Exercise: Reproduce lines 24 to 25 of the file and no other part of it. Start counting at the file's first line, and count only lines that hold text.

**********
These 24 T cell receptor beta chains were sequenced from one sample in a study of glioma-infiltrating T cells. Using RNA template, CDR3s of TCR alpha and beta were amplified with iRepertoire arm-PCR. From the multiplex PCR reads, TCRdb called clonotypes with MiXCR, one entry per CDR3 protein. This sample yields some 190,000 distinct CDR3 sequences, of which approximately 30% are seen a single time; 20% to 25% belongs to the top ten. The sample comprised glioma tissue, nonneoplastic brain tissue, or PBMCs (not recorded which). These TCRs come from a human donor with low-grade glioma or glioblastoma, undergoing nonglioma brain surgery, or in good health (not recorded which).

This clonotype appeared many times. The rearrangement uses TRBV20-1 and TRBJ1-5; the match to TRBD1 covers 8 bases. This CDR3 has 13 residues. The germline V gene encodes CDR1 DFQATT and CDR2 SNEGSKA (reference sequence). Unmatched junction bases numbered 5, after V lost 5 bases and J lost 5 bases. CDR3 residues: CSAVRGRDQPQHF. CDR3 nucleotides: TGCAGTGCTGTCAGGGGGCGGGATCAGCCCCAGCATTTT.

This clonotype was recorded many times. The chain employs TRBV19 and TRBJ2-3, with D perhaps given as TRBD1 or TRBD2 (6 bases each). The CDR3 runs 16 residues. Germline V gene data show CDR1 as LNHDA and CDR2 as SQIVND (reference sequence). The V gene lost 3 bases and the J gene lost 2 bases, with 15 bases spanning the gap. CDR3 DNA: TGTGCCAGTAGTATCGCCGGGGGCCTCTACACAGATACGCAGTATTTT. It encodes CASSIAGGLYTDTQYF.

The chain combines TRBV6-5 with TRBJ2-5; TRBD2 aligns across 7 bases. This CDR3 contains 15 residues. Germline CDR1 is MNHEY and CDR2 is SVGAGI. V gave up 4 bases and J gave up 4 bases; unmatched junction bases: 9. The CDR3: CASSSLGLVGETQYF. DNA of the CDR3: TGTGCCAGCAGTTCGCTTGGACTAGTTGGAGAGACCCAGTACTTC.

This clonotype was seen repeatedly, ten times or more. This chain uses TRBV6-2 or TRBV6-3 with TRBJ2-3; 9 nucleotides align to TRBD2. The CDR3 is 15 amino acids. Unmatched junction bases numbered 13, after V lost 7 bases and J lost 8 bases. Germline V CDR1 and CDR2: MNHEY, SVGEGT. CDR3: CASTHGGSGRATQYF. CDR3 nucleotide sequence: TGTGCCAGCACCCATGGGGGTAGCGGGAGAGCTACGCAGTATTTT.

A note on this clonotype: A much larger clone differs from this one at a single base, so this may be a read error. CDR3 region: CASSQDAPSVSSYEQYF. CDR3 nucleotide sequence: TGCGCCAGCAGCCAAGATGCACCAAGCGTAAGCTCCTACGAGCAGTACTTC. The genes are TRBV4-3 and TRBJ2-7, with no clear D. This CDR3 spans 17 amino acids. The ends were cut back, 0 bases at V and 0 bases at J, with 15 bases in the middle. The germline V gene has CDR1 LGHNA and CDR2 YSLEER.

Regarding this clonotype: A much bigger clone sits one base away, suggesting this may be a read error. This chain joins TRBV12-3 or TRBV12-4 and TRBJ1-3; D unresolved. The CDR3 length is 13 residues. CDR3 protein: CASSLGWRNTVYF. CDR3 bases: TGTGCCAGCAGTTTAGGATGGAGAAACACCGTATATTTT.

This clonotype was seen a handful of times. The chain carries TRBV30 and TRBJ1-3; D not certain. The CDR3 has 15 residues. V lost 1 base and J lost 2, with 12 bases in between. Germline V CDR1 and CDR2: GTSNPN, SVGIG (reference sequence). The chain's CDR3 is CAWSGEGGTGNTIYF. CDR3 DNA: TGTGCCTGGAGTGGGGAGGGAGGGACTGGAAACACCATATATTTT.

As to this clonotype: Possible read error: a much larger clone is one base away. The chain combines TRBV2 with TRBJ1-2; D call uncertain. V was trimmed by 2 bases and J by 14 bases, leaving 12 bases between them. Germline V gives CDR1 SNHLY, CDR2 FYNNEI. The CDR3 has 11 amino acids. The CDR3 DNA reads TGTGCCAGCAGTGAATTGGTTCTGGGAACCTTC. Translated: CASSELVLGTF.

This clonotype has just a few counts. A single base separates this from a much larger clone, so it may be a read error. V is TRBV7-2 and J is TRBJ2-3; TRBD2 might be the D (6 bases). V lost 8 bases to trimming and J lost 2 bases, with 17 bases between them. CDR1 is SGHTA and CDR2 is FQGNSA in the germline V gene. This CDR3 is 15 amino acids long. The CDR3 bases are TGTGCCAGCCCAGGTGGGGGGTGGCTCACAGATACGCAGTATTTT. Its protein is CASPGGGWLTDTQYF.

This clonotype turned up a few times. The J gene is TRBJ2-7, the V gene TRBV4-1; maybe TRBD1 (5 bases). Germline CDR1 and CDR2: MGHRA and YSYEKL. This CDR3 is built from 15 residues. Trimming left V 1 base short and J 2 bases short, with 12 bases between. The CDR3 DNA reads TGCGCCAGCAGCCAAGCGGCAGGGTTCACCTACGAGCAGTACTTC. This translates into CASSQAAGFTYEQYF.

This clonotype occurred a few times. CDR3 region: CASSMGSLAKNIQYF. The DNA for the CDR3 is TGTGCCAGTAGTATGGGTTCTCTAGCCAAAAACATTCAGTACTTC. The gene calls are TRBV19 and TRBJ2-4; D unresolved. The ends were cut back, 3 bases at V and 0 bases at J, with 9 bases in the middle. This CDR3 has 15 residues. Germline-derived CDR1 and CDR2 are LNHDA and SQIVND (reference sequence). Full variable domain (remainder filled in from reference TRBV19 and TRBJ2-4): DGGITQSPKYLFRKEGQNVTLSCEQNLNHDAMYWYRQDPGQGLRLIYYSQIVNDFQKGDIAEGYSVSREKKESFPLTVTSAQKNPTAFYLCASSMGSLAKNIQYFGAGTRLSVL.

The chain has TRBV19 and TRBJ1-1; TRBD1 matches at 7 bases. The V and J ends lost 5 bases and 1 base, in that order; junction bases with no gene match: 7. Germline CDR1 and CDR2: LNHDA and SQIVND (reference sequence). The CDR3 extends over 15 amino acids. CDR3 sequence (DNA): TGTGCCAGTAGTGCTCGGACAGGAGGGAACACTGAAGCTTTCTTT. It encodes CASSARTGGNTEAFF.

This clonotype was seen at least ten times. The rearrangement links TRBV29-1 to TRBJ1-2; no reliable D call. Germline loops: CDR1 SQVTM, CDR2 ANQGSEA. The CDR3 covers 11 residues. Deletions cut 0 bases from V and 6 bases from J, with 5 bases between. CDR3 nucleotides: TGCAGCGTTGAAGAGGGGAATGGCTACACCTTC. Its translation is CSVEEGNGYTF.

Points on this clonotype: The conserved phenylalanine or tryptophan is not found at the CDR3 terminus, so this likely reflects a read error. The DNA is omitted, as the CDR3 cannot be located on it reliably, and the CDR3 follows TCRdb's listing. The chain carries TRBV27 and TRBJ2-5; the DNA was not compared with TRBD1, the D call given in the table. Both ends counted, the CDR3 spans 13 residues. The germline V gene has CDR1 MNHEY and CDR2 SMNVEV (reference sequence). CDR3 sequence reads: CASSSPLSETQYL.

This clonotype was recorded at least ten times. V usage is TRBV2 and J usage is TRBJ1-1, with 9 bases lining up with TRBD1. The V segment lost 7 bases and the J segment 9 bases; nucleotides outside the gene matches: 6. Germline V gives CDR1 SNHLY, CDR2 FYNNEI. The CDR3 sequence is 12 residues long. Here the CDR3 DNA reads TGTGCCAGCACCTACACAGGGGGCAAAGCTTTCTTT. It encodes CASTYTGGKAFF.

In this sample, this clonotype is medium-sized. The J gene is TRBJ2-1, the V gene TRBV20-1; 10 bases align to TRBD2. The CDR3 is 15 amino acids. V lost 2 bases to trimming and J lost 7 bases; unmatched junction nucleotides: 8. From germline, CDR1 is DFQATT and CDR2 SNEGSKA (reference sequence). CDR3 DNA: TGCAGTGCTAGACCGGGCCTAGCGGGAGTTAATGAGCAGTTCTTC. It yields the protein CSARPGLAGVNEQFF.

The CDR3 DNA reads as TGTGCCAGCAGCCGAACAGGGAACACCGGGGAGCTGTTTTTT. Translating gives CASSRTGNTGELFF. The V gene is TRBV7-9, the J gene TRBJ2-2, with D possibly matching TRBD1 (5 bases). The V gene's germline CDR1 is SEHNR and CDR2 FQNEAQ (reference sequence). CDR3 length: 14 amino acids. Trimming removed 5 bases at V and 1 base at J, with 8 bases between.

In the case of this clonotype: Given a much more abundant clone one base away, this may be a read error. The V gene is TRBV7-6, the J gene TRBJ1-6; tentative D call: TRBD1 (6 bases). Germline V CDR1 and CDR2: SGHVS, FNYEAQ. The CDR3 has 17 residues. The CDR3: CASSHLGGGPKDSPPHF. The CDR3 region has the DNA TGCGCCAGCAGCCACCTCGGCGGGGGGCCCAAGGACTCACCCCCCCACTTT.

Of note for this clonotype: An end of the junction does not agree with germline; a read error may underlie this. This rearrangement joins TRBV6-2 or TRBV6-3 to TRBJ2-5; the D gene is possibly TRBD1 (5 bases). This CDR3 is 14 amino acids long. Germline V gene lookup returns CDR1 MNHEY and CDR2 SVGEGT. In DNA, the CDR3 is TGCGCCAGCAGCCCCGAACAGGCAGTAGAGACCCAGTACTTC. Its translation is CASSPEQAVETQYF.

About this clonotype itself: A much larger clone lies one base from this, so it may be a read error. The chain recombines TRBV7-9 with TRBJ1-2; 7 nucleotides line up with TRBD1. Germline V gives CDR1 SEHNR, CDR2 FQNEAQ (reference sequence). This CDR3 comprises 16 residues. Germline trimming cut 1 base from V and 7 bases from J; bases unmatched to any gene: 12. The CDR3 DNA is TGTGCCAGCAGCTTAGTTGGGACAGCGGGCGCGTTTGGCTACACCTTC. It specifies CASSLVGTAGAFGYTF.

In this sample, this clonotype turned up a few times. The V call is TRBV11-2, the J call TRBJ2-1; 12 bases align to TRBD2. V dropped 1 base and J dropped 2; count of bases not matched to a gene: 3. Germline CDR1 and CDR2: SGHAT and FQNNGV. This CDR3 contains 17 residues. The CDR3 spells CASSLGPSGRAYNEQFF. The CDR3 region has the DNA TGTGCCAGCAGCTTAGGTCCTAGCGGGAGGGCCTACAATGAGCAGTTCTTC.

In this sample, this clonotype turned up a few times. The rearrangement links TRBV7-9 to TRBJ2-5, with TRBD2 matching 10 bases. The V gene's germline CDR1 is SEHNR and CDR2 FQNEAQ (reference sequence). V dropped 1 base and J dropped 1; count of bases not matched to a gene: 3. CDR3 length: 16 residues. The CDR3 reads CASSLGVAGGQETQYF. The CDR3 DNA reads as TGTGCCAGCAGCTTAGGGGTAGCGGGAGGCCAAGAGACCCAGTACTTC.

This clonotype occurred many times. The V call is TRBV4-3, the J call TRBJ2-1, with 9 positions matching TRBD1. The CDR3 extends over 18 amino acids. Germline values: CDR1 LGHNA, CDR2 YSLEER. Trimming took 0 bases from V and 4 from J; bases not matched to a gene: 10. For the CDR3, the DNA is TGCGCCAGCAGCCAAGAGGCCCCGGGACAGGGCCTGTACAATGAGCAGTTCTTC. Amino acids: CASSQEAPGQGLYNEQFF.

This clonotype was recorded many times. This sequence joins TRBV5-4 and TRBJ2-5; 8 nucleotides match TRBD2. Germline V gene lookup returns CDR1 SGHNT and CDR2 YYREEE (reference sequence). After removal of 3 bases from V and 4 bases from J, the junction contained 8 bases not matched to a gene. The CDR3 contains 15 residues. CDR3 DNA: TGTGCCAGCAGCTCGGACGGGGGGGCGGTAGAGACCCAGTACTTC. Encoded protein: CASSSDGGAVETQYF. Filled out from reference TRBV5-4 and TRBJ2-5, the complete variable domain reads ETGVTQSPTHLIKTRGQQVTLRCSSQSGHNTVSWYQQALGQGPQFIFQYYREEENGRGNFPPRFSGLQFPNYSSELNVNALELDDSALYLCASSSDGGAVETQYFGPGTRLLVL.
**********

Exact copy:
This clonotype occurred many times. The V call is TRBV4-3, the J call TRBJ2-1, with 9 positions matching TRBD1. The CDR3 extends over 18 amino acids. Germline values: CDR1 LGHNA, CDR2 YSLEER. Trimming took 0 bases from V and 4 from J; bases not matched to a gene: 10. For the CDR3, the DNA is TGCGCCAGCAGCCAAGAGGCCCCGGGACAGGGCCTGTACAATGAGCAGTTCTTC. Amino acids: CASSQEAPGQGLYNEQFF.

This clonotype was recorded many times. This sequence joins TRBV5-4 and TRBJ2-5; 8 nucleotides match TRBD2. Germline V gene lookup returns CDR1 SGHNT and CDR2 YYREEE (reference sequence). After removal of 3 bases from V and 4 bases from J, the junction contained 8 bases not matched to a gene. The CDR3 contains 15 residues. CDR3 DNA: TGTGCCAGCAGCTCGGACGGGGGGGCGGTAGAGACCCAGTACTTC. Encoded protein: CASSSDGGAVETQYF. Filled out from reference TRBV5-4 and TRBJ2-5, the complete variable domain reads ETGVTQSPTHLIKTRGQQVTLRCSSQSGHNTVSWYQQALGQGPQFIFQYYREEENGRGNFPPRFSGLQFPNYSSELNVNALELDDSALYLCASSSDGGAVETQYFGPGTRLLVL.